ISSN: 1391 - 0531
Sunday, October 29, 2006
Vol. 41 - No 22

Another year, another flood

  • Residents living in low-lying areas and marshylands cry out for a solution to a problem they have to live with year in and year out

By N. Dilshath Banu

The road leading to Yasmin Salim’s house in Rajasinghe Mawatha at Wattala is virtually impassable. However, she slowly wades through the murky water and enters her home.

The stench of something rotting emanates from the area while lumps of garbage and cooking utensils can be seen floating around.
“This is my home . Last week when it started raining hard, I thought something might happen and I packed a few things and put them up in the attic. But last Tuesday, when we were preparing for the Ramazan festival, because of the continuing heavy rain water rushed into the house. We ran to our neighbour’s house. We lost many things including a bag of rice and other food items,” Yasmin lamented.

Many houses along Yasmin’s lane are underwater and nearly 70 families are sheltered in a narrow hall of Sri-Siddhartha Vidyalaya.

The hall has no partition, but curtains and bedspreads have been drawn to demarcate the space of each family. The incessant sting of mosquitos keep the little children awake throughout the night.

Camillus Perera, 67 who has sought refuge here says, “We are living in the mud and every year this happens. Each year whatever we own or earned is destroyed by the floods. Although we rebuild our lives every time, we lose everything all over again. We plead with officials to raise the level of our property or to relocate us on a higher elevation.”

Living close to the Dadugama River in Ja-Ela, 53 year-old Nalini Sriyalatha, was alert to the rising waters but she had no place to go to. Within a few days, the water raged in taking away most of her belongings.

Our photographers Gemunu Wellage and Berty Mendis captured these scenes at Wattala, Ja Ela and Gampaha

“Everyone rushes to help when a major catastrophe occurs, but they don’t seem to notice what we have to undergo year in and year out.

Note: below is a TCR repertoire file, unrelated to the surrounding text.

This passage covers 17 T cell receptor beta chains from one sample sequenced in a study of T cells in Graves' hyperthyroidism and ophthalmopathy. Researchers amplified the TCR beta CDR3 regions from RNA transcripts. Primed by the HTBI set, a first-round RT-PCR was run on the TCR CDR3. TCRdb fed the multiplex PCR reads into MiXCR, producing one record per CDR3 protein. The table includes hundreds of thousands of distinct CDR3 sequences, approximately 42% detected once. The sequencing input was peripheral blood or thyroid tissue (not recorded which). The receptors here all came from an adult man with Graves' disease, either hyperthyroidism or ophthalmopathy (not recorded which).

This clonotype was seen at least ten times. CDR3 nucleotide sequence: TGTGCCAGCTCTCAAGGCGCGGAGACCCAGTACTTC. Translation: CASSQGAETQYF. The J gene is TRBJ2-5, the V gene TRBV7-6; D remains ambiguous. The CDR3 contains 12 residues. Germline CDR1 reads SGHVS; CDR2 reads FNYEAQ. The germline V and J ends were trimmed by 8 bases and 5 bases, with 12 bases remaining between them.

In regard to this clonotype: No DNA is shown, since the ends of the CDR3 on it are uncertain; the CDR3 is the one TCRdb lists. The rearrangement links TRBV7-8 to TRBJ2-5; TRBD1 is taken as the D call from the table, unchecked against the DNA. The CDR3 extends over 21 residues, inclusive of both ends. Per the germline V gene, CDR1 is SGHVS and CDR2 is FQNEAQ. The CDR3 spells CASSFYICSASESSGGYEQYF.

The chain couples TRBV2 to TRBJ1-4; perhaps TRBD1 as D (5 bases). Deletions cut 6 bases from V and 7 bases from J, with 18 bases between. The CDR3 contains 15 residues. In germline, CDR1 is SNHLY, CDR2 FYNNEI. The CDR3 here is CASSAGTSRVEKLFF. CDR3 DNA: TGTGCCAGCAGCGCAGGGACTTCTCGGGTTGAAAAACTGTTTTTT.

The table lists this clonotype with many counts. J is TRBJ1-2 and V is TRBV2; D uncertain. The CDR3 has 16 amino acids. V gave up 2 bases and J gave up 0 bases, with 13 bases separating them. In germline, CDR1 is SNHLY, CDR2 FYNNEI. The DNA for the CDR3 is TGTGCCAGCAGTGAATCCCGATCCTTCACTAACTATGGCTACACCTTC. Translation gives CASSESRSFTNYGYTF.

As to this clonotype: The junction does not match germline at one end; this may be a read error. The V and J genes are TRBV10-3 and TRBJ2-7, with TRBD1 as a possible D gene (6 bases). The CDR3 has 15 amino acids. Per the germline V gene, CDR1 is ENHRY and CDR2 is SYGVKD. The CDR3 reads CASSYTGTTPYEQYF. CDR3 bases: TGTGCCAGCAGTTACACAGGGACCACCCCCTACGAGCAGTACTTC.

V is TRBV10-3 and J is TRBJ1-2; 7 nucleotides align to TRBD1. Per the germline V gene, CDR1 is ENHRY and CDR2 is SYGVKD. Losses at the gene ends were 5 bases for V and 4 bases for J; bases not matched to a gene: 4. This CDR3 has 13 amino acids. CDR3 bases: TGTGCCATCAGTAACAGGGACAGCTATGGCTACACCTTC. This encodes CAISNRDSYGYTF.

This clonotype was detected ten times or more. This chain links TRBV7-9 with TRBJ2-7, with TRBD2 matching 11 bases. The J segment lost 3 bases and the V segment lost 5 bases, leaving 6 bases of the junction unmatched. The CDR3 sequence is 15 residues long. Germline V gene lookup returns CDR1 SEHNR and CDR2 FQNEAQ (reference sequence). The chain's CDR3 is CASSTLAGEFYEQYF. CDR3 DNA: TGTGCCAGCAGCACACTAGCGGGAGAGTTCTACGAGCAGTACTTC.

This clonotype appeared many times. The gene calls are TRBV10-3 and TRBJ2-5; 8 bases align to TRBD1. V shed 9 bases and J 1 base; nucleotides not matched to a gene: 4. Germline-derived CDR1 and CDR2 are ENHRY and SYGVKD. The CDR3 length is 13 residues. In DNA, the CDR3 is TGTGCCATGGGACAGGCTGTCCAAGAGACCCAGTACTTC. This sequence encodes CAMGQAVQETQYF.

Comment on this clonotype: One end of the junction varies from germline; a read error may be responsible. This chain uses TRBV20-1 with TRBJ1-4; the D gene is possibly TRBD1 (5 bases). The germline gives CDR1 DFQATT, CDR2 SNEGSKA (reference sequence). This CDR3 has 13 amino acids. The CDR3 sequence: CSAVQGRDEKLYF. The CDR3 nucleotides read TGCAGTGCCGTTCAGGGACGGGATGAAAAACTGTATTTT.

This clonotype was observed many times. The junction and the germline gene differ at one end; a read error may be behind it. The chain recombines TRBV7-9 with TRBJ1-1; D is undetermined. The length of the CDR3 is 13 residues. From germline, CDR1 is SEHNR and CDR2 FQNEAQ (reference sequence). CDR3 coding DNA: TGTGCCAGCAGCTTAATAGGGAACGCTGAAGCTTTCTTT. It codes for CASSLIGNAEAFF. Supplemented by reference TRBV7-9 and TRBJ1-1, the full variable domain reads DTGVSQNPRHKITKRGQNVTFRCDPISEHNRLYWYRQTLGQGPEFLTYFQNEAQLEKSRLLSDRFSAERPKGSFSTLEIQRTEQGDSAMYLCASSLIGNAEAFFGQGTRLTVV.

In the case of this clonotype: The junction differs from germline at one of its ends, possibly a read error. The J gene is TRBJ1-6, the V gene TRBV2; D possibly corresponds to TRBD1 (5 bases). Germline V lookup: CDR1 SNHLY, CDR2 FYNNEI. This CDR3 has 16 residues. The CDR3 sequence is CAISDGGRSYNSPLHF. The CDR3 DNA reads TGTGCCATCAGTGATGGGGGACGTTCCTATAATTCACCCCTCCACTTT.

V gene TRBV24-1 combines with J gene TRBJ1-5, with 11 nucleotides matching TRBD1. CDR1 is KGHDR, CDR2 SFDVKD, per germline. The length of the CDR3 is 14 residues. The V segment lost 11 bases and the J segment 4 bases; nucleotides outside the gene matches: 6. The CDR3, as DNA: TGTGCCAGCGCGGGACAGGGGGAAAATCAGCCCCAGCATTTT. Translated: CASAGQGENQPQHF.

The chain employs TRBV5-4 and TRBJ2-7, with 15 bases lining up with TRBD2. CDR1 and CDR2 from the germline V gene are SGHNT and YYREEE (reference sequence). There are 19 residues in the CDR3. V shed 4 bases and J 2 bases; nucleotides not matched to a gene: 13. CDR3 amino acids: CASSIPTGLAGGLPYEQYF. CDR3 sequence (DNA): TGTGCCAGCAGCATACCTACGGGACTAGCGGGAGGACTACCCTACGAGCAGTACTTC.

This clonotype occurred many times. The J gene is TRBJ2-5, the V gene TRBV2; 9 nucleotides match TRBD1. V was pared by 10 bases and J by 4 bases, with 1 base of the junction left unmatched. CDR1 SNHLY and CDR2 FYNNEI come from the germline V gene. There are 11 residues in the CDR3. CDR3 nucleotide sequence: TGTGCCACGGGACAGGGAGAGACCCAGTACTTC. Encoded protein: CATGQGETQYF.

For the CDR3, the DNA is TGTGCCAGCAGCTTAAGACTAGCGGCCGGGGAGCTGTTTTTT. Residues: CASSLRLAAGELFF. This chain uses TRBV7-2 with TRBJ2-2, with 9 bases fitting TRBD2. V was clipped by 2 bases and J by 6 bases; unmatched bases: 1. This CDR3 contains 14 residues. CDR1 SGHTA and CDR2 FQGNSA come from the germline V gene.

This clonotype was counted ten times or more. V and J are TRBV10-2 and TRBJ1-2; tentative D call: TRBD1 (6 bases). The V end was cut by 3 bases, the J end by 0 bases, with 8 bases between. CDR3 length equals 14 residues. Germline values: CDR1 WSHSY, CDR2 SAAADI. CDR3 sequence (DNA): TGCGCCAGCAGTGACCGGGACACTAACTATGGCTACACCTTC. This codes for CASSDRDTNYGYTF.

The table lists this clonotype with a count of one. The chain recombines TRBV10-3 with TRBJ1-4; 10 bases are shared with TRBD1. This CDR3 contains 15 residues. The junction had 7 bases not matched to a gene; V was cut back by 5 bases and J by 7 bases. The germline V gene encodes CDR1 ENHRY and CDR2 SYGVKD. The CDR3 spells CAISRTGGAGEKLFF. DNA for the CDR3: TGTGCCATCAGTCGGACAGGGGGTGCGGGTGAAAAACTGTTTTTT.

This place will be totally submerged within a few days. I have lost all hope and am waiting for my son to build a house on a higher elevation before I die,” Nalini said.

Seven districts, Gampaha, Kalutara, Galle, Ratnapura, Kegalle, Kurunegala and Puttalam have been affected by the floods with Gampaha and Kalutara being the worst affected.

The officer in charge of the Disaster Management Coordinating Unit in Gampaha E.M.A.Bandara said the district had been badly affected with Welikada, Makawita and Kosowita which are considered to be in the safe zone also being badly hit.

“ People affected in the Gampaha district have been located in five centres including temples, churches and schools . We are working with the Pradeshiya Sabha officials to clear the roads and provide a boat service for those who could not use the road to enter their homes. In Kalutara District nearly 5000 families have been displaced and many roads are submerged. “We have relocated the displaced families and are providing dry rations and cooked food. We are also ready to cut the estuary or river mouth to flush out water if the situation gets worse,” D.R.C Perera, Additional GA of Kalutara District said.

Meanwhile Private Bus Owner’s Association chairman Gemunu Wijeratne said many roads in Gampaha and Kalutara Districts were impassable. Meanwhile, commenting on the situation in Ratnapura the DMO of the Ratnapura district secretariat Priyanga Premaratne said 17 families have been relocated in Kuruwita due to the threat of landslides.

An official at the Kegalle District Secretariat said that his division was not only affected by landslides and floods but also by strong winds.

“Seven families have been affected and relocated in temples in Bulathkohupitiya Pradeshiya Sabha Division. In Deraniyagala five houses have been damaged and the people are living with relatives. We are providing them relief,” he said.

In Dehiowita there have been cases of flash floods and eight houses have been damaged, he added.

Meanwhile, R.M.S. Bandara head of the Landslide studies and Sevices Division of the National Building Rehabilitation Organization has warned of landslides in the areas of Kalutara, Avissawella, Mathugama, Ratnapura and Kegalle.

“We have identified these areas as vulnerable and the people have to be vigilant,” Mr Bandara said.

He said some of these areas are under threat because people indiscriminately level steep slopes for buildings which results in gradual soil collapse. And with the rains the situation gets worse leading to landslides.

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Copyright 2006 Wijeya Newspapers Ltd.Colombo. Sri Lanka.